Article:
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Web Accessibility Criteria - Style Sheets

 Description

Cascading Style Sheets (CSS) is a coding language that allows developers to provide style and format to a website, by enabling them to modify the fonts, colors, and layouts, thus creating a certain look and feel. Although styles sheets can provide an aesthetically pleasing design on a website, they do not provide accessibility, and some users may find it easier to access web content without style sheets. Therefore to ensure accessibility, websites must be organized so that they can be easily read without needing style sheets. This means the website functionality and structure must remain the same regardless of the use of style sheets or not. If the information is missing when the style sheets are disabled, it is considered an accessibility error. Alternatively, it is regarded as an error if additional information is present when the style sheets are disabled that is not visible when the style sheets are enabled. 

 Why is it important

The user always has ultimate control over the styling of a page they view. To make a site accessible, we need to define accessible styles, but also allow flexibility for users to change or edit the styles for their ease of access. Users may set their styles for various reasons including:   

  • a need for larger text to read content
  • a need to override page colors so they can perceive the page better
  • a need to remove formatting for easier processing and learning of information

Therefore, it is essential that when users modify the style sheets, the functionality and content of the page should still be available to users. At the same time, it is important to keep your webpage equally accessible to all individuals. If there is hidden text, or additional information displayed when CSS is disabled, then users who do not modify the styles would not be able to access that information.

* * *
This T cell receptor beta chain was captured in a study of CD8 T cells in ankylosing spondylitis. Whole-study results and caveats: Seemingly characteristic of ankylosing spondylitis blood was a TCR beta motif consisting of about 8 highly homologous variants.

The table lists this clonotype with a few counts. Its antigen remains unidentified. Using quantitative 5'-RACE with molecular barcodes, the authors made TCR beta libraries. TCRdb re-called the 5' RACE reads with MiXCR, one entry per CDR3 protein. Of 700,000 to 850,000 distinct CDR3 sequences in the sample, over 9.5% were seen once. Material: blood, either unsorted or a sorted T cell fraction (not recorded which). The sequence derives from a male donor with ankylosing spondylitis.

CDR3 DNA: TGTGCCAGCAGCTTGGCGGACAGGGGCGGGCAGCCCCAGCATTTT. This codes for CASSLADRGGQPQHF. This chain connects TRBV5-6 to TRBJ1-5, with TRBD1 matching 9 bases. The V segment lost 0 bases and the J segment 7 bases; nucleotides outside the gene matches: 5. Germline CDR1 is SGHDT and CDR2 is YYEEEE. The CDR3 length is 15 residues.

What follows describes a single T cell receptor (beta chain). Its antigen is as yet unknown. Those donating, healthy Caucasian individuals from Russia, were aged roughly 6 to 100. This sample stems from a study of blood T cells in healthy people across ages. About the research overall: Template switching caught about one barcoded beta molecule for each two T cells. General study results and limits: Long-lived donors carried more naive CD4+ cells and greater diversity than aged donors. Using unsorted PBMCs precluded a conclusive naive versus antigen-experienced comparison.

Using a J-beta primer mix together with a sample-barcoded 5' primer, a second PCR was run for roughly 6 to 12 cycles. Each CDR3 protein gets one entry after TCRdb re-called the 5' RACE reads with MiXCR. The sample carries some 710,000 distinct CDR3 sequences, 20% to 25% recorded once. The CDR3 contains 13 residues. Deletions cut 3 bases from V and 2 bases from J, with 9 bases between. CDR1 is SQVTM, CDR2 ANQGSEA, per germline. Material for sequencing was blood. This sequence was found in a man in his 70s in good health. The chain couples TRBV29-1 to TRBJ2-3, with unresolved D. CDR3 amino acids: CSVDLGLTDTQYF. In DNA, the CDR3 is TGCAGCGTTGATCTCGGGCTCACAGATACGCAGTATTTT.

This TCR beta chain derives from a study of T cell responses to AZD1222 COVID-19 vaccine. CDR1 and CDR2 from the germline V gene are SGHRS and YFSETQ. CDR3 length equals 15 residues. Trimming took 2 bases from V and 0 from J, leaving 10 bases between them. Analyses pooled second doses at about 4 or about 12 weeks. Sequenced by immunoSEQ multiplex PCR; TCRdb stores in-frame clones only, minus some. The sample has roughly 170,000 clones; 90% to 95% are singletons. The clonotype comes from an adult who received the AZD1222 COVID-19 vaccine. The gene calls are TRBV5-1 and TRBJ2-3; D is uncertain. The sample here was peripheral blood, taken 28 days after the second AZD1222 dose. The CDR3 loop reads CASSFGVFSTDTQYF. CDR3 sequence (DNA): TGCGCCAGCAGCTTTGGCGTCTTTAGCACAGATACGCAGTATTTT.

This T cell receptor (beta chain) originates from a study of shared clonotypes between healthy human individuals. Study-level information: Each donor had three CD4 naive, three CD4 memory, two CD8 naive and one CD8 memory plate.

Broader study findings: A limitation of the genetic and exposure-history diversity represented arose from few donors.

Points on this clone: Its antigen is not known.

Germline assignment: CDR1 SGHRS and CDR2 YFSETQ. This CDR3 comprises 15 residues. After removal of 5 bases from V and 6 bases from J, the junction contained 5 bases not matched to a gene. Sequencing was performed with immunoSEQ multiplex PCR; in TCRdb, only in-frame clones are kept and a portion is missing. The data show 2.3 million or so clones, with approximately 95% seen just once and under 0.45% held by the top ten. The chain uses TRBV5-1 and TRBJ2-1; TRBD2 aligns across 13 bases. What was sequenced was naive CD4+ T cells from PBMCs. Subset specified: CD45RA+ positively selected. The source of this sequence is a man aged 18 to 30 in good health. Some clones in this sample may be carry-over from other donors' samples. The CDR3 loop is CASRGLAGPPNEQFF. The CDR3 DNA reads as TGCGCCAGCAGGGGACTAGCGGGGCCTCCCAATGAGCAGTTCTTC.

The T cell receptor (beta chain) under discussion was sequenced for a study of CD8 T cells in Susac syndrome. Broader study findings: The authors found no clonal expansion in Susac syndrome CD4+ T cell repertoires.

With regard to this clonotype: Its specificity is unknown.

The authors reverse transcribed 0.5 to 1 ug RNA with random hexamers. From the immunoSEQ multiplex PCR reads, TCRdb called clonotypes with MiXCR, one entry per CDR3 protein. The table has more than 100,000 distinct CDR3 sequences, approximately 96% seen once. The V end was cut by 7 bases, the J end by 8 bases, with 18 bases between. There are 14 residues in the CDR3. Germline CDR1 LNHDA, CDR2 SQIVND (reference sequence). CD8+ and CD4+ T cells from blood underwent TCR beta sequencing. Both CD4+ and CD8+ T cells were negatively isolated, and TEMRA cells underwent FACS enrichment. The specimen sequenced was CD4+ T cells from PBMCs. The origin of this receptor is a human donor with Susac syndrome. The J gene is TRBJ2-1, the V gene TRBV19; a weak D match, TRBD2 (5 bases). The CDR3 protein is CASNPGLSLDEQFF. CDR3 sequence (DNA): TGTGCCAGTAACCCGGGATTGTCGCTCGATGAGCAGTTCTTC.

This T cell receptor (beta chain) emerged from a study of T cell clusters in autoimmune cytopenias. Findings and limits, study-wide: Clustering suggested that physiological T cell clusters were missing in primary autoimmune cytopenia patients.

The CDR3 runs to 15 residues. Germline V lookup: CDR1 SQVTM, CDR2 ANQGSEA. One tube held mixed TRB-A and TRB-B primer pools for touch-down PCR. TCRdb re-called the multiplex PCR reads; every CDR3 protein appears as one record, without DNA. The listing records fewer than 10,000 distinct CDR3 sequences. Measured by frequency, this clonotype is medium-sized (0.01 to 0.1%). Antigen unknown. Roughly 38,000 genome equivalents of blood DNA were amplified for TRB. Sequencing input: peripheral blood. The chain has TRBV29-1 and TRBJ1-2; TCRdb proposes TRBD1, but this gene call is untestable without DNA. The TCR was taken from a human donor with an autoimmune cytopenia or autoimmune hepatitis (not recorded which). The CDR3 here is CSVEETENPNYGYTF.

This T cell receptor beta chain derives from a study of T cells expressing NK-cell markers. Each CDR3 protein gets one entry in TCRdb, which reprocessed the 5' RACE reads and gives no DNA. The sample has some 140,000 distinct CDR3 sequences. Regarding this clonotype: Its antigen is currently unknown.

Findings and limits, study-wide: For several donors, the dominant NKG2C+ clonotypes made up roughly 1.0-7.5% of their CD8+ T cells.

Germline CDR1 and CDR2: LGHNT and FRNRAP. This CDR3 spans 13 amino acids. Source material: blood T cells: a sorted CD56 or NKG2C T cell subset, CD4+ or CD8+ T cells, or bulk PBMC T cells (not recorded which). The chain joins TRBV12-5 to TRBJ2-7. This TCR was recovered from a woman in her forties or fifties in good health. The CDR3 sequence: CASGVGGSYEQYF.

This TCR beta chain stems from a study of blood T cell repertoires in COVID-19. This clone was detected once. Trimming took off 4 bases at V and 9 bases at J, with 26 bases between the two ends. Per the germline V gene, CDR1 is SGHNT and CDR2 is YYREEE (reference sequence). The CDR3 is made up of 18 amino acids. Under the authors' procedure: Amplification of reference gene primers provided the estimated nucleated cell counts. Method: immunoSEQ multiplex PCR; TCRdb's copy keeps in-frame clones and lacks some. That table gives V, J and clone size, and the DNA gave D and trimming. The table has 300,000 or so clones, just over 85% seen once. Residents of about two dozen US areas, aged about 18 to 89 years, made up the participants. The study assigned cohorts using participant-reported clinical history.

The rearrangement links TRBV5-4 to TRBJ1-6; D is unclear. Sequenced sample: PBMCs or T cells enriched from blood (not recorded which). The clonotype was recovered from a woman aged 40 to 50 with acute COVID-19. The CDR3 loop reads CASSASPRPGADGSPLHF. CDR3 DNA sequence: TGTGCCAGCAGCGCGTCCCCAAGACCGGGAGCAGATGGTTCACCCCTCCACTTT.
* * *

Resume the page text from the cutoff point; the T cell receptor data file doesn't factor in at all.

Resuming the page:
Section 508/WCAG 2.0 Summary of Requirement

All web content must be organized so that it can be read without requiring style sheets. 

Best Practices

The following accessibility best practices must be considered when disabling style sheets: 

  • All content must be readable on the screen. No information should be missing. 
  • The functionality of the page must remain consistent.
  • New information should not be present that is not present when style sheets are enabled. 
  • The logical order and structure of a website must remain consistent. This means the visual layout and tab order should not change.
  • The web content should remain accessible for assistive technology and keyboard only users.

Examples

The images below display the WebAim homepage and are an example of how pages should appear when Style Sheets are enabled and when they are disabled. When the Style Sheets disabled, all the content in the WebAim homepage is remains present and the information is displayed in a logical and consistent order that mirrors the order when the Style Sheets is enabled. 

WebAim home page with Style Sheets enabled

css enabled website example

WebAim homepage with Style Sheets disabled
css disabled website example

How to Test

Testing style sheets requires a combination of automated, visual and manual testing when style sheets are enabled and when style sheets are disabled.  

Step 1: Use Automated tools to disable style sheets

The Web Developer Extension, WebAim WAVE, and Compliance Sheriff are automated tools that can be used to disable stylesheets. 

Web Developer Extension 

  1. Open Web Developer toolbar on your browser (Chrome, FireFox)
  2. Go to the “CSS” tab
  3. Select “Disable All Styles

Web Developer Toolbar- Outline Disable all styles

WebAIM WAVE tool

In WAVE, style sheets can be disabled in the “No Styles” view.

Compliance Sheriff

In Compliance sheriff, checkpoint group Section D is related to Style Sheets. For more information regarding the checkpoint, visit the CSU ATI Accessibility Requirements page. 

Step 2: Conduct a Manual/ Visual review

Manually and visually inspect the web page and verify that: 

  1. No information is missing
  2. No information is added
  3. The functionality and reading order of the page is consistent 

Tip: When testing style sheets, open the web page in two browsers and in one browser keep the style sheets enabled and disable the style sheets in the other browser. This will allow for easier comparison!

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